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Legal woes pile up as Jets press ahead with $1.7b stadium.

The legal wrangling continues this week in the Jets' drive to build its home on the West Side, as politicians show their colors and citizens speak out with further judicial action.

Another lawsuit was filed this week against the MTA and the bidding process for the Hudson Yards, as City Council members lined up against Mayor Bloomberg's tax incentive program that would partially finance the football team's planned west side stadium. On April 25, The Hell's Kitchen Neighborhood Association, four residents of the West Side community and elected officials, filed suit in the New York State Supreme Court against the Metropolitan Transportation Authority over what it alleges is the agency's flagrantly flawed and inherently biased bid process for the West Side Rail Yards.

The suit claims the MTA Board "violated their statutory and fiduciary duties--as well as the public trust" in awarding the highly-priced development rights to the New York Jets for a $250 million bid, despite competing bids that were worth hundreds of millions of dollars more to the cash-strapped agency. Claimants also say the bid process was "neither fair nor open," "conducted under questionable ethical standards," "engendered a total lack of public confidence in the MTA and its public officials," and "was not in the best interest of the taxpaying public."

The Jets are taking it in stride and are moving forward with their plans to build the $1.7 billion stadium, saying only that the suit is "frivolous and desperate," according to Marissa Shorenstein, Jets' spokesperson.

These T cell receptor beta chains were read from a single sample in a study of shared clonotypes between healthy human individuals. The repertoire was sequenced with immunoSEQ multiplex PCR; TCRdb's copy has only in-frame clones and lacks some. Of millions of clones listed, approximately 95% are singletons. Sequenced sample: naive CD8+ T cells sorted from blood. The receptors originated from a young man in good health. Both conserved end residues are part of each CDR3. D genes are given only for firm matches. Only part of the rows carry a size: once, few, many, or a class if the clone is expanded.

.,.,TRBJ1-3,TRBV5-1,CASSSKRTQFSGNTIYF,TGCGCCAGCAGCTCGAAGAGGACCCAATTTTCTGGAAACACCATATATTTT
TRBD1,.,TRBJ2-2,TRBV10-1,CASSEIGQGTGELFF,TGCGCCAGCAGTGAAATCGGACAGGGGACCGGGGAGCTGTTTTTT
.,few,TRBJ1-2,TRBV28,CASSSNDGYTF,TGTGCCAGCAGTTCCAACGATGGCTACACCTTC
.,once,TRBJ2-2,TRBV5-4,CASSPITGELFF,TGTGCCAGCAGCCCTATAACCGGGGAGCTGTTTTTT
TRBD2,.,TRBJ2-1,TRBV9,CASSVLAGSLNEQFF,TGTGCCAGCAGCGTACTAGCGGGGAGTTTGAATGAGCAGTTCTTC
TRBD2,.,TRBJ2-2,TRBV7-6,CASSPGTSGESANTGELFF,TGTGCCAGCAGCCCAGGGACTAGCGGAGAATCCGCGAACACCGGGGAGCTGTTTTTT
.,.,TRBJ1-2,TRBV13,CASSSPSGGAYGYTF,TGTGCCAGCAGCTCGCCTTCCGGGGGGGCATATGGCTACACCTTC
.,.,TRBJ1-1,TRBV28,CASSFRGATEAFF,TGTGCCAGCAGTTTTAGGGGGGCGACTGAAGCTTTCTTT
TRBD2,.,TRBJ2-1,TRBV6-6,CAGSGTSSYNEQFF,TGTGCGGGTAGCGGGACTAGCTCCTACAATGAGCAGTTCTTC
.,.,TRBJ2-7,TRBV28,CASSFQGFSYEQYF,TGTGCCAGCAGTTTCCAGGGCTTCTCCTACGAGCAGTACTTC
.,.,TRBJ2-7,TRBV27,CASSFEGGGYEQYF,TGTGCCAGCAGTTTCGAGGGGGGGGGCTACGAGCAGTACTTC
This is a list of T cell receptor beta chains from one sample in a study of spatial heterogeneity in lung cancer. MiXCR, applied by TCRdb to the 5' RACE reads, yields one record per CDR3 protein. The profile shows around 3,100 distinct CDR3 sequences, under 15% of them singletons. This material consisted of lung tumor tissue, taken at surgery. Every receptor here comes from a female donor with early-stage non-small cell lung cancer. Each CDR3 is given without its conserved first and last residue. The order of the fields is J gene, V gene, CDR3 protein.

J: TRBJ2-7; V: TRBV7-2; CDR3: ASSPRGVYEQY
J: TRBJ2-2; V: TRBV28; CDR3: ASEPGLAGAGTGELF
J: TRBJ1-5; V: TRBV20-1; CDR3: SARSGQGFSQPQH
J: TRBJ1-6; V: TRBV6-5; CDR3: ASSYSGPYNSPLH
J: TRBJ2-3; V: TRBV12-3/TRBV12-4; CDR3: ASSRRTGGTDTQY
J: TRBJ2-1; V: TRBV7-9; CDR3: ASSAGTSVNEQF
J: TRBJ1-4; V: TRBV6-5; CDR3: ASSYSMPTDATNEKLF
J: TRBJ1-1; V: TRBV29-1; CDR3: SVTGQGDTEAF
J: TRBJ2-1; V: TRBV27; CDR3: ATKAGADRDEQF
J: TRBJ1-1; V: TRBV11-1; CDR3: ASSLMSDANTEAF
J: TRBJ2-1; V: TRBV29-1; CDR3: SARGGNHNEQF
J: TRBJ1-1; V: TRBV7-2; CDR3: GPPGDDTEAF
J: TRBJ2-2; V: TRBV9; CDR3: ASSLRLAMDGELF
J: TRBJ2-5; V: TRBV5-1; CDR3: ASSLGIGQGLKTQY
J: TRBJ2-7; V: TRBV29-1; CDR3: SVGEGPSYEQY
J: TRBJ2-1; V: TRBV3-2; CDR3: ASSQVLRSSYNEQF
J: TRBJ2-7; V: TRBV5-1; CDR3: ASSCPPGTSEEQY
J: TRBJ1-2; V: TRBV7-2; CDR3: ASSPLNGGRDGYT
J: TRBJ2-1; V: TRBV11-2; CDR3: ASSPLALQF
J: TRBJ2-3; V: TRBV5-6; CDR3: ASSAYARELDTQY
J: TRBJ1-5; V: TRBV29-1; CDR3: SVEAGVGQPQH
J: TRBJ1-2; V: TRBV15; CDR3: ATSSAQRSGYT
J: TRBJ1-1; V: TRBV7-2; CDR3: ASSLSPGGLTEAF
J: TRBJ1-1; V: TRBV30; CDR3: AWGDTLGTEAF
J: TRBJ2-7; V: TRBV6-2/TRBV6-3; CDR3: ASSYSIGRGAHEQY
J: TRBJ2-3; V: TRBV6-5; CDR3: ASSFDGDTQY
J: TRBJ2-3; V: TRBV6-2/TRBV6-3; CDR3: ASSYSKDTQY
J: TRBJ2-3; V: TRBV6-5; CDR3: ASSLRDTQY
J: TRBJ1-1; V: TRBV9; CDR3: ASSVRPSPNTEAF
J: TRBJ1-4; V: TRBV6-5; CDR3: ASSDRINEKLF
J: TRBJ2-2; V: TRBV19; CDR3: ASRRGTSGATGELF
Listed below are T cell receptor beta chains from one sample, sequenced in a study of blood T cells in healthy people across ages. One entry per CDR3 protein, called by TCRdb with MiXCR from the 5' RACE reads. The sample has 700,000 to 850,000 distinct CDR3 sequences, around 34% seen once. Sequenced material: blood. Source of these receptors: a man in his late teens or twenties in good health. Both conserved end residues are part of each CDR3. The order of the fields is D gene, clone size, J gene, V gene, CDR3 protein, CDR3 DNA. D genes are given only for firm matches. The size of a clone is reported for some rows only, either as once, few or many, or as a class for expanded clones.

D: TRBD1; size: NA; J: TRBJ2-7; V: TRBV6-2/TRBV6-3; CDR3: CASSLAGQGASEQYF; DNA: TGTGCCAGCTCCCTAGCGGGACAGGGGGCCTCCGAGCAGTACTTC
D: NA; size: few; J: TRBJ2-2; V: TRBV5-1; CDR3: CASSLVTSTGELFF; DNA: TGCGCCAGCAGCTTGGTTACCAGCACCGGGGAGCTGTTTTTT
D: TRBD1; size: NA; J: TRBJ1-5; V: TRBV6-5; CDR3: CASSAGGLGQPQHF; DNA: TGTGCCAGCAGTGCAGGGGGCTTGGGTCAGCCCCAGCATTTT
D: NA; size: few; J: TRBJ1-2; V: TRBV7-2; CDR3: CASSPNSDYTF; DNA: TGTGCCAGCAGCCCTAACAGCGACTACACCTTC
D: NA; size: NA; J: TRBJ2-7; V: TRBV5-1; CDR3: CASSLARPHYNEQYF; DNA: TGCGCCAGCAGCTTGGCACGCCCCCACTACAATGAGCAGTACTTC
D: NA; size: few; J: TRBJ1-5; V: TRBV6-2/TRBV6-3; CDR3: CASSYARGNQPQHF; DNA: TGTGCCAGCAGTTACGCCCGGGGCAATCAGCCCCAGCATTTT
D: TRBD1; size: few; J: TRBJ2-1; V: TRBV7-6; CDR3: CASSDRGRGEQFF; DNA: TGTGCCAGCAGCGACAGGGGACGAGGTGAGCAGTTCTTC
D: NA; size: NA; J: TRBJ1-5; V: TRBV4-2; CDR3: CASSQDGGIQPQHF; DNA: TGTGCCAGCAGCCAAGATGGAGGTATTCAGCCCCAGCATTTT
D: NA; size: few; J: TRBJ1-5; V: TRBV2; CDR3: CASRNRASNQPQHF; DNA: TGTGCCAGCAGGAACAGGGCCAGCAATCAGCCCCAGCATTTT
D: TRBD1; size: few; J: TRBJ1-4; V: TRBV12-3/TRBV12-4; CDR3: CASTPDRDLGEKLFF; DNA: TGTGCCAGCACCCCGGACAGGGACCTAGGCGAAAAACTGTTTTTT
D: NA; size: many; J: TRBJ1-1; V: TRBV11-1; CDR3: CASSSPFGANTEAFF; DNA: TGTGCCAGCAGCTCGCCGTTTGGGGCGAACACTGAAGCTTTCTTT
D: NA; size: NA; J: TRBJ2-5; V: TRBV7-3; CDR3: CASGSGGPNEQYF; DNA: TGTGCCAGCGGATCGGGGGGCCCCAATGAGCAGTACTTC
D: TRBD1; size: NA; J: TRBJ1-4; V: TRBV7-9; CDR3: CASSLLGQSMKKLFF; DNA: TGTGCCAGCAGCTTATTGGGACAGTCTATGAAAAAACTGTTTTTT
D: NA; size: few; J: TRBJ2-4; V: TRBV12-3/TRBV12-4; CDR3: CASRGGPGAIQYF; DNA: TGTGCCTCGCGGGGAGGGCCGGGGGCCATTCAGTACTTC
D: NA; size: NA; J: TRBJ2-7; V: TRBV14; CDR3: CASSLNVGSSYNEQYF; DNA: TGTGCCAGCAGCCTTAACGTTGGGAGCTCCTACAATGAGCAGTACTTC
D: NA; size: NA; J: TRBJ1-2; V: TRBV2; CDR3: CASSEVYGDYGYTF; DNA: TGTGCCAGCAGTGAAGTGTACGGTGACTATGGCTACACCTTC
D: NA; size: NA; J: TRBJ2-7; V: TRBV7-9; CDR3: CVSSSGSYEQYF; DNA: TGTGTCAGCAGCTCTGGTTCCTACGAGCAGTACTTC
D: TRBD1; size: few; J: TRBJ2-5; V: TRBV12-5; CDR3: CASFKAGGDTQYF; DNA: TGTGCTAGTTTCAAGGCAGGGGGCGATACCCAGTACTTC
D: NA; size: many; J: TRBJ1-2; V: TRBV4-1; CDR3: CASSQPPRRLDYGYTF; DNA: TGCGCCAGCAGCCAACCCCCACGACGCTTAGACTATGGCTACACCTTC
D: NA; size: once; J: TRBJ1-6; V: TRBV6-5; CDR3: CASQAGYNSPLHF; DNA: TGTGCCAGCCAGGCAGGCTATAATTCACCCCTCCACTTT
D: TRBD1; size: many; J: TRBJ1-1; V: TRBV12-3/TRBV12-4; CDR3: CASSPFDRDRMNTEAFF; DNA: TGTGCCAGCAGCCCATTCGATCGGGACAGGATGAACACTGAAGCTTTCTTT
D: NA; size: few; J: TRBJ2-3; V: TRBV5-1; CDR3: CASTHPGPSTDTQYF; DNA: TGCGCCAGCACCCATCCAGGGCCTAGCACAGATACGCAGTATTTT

Meanwhile, the City Council said it now has 34 members of the 26 required as co-sponsors, to pass legislation that would prevent the mayor's use of Payments In Lieu Of Taxes (PILOTS) unless each dollar went through the normal budget process, which includes the approval of the Council. Thirty-four is required to override a mayoral veto.

The PILOT funds are to be used as the city's $300 million portion for the stadium. This passage of this bill may prevent the Public Authorities Control Board from giving its blessing this month, since it must access whether financing is available to see the project through to completion.

"The bottom line is that every public dollar should go through the City's publicly elected legislature," said Speaker Gifford Miller.

Still, some council members came out in support of the stadium this week.

Council members Tracy L. Boyland, Vincent J. Gentile and Helen Sears endorsed the proposed NYSCC, announcing their support on the steps of City Hall surrounded by staunch NYSCC supporters.

"I have reviewed this issue in depth and although I understand those opposed to this project, I must look at the global picture and what it means to each and every one of us in the City of New York," said Council Member Sears.
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Title Annotation:Hell's Kitchen Neighborhood Association filed lawsuit against the Metropolitan Transportation Authority
Author:Nelson, Barbara
Publication:Real Estate Weekly
Geographic Code:1U2NY
Date:May 4, 2005
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